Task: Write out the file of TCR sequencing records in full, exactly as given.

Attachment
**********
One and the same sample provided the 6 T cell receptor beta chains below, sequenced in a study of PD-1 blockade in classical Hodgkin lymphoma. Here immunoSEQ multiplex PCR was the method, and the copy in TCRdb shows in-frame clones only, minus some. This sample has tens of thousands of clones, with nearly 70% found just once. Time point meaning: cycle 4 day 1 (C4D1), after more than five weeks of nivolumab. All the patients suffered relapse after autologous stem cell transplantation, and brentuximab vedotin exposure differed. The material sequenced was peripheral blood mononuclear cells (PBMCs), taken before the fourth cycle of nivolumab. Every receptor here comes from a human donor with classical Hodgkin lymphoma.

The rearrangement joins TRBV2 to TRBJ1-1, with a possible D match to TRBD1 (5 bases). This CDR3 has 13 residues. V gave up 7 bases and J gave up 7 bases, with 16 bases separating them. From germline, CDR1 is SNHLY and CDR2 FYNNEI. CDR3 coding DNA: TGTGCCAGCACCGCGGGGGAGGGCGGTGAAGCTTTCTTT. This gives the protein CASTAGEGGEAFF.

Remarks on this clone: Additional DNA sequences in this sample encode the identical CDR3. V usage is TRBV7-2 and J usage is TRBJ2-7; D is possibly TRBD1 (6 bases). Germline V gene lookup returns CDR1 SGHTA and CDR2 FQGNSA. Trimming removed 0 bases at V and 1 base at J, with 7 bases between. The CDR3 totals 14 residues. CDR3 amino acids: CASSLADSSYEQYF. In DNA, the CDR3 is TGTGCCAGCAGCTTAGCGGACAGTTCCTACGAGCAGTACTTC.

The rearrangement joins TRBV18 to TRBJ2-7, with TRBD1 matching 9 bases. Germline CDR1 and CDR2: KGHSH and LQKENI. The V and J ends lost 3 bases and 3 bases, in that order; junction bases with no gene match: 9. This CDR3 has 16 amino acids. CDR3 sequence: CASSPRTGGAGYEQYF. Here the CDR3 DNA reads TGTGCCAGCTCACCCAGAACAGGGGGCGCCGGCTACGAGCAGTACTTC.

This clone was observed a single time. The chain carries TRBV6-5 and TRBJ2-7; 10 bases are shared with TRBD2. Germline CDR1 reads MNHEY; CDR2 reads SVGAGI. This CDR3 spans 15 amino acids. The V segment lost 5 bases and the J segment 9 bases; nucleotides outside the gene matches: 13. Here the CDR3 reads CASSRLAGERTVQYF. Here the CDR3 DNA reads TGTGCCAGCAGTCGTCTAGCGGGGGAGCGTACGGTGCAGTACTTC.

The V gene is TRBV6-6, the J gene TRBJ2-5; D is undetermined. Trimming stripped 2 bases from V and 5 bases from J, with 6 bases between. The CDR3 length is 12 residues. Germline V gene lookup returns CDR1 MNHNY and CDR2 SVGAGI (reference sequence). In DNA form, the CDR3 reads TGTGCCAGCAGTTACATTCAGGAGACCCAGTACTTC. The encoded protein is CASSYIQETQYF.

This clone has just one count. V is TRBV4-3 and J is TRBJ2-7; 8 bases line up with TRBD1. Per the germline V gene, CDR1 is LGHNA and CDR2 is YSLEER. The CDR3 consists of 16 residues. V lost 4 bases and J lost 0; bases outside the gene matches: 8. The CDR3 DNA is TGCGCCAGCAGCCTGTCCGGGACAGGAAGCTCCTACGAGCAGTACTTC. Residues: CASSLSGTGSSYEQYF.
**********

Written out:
One and the same sample provided the 6 T cell receptor beta chains below, sequenced in a study of PD-1 blockade in classical Hodgkin lymphoma. Here immunoSEQ multiplex PCR was the method, and the copy in TCRdb shows in-frame clones only, minus some. This sample has tens of thousands of clones, with nearly 70% found just once. Time point meaning: cycle 4 day 1 (C4D1), after more than five weeks of nivolumab. All the patients suffered relapse after autologous stem cell transplantation, and brentuximab vedotin exposure differed. The material sequenced was peripheral blood mononuclear cells (PBMCs), taken before the fourth cycle of nivolumab. Every receptor here comes from a human donor with classical Hodgkin lymphoma.

The rearrangement joins TRBV2 to TRBJ1-1, with a possible D match to TRBD1 (5 bases). This CDR3 has 13 residues. V gave up 7 bases and J gave up 7 bases, with 16 bases separating them. From germline, CDR1 is SNHLY and CDR2 FYNNEI. CDR3 coding DNA: TGTGCCAGCACCGCGGGGGAGGGCGGTGAAGCTTTCTTT. This gives the protein CASTAGEGGEAFF.

Remarks on this clone: Additional DNA sequences in this sample encode the identical CDR3. V usage is TRBV7-2 and J usage is TRBJ2-7; D is possibly TRBD1 (6 bases). Germline V gene lookup returns CDR1 SGHTA and CDR2 FQGNSA. Trimming removed 0 bases at V and 1 base at J, with 7 bases between. The CDR3 totals 14 residues. CDR3 amino acids: CASSLADSSYEQYF. In DNA, the CDR3 is TGTGCCAGCAGCTTAGCGGACAGTTCCTACGAGCAGTACTTC.

The rearrangement joins TRBV18 to TRBJ2-7, with TRBD1 matching 9 bases. Germline CDR1 and CDR2: KGHSH and LQKENI. The V and J ends lost 3 bases and 3 bases, in that order; junction bases with no gene match: 9. This CDR3 has 16 amino acids. CDR3 sequence: CASSPRTGGAGYEQYF. Here the CDR3 DNA reads TGTGCCAGCTCACCCAGAACAGGGGGCGCCGGCTACGAGCAGTACTTC.

This clone was observed a single time. The chain carries TRBV6-5 and TRBJ2-7; 10 bases are shared with TRBD2. Germline CDR1 reads MNHEY; CDR2 reads SVGAGI. This CDR3 spans 15 amino acids. The V segment lost 5 bases and the J segment 9 bases; nucleotides outside the gene matches: 13. Here the CDR3 reads CASSRLAGERTVQYF. Here the CDR3 DNA reads TGTGCCAGCAGTCGTCTAGCGGGGGAGCGTACGGTGCAGTACTTC.

The V gene is TRBV6-6, the J gene TRBJ2-5; D is undetermined. Trimming stripped 2 bases from V and 5 bases from J, with 6 bases between. The CDR3 length is 12 residues. Germline V gene lookup returns CDR1 MNHNY and CDR2 SVGAGI (reference sequence). In DNA form, the CDR3 reads TGTGCCAGCAGTTACATTCAGGAGACCCAGTACTTC. The encoded protein is CASSYIQETQYF.

This clone has just one count. V is TRBV4-3 and J is TRBJ2-7; 8 bases line up with TRBD1. Per the germline V gene, CDR1 is LGHNA and CDR2 is YSLEER. The CDR3 consists of 16 residues. V lost 4 bases and J lost 0; bases outside the gene matches: 8. The CDR3 DNA is TGCGCCAGCAGCCTGTCCGGGACAGGAAGCTCCTACGAGCAGTACTTC. Residues: CASSLSGTGSSYEQYF.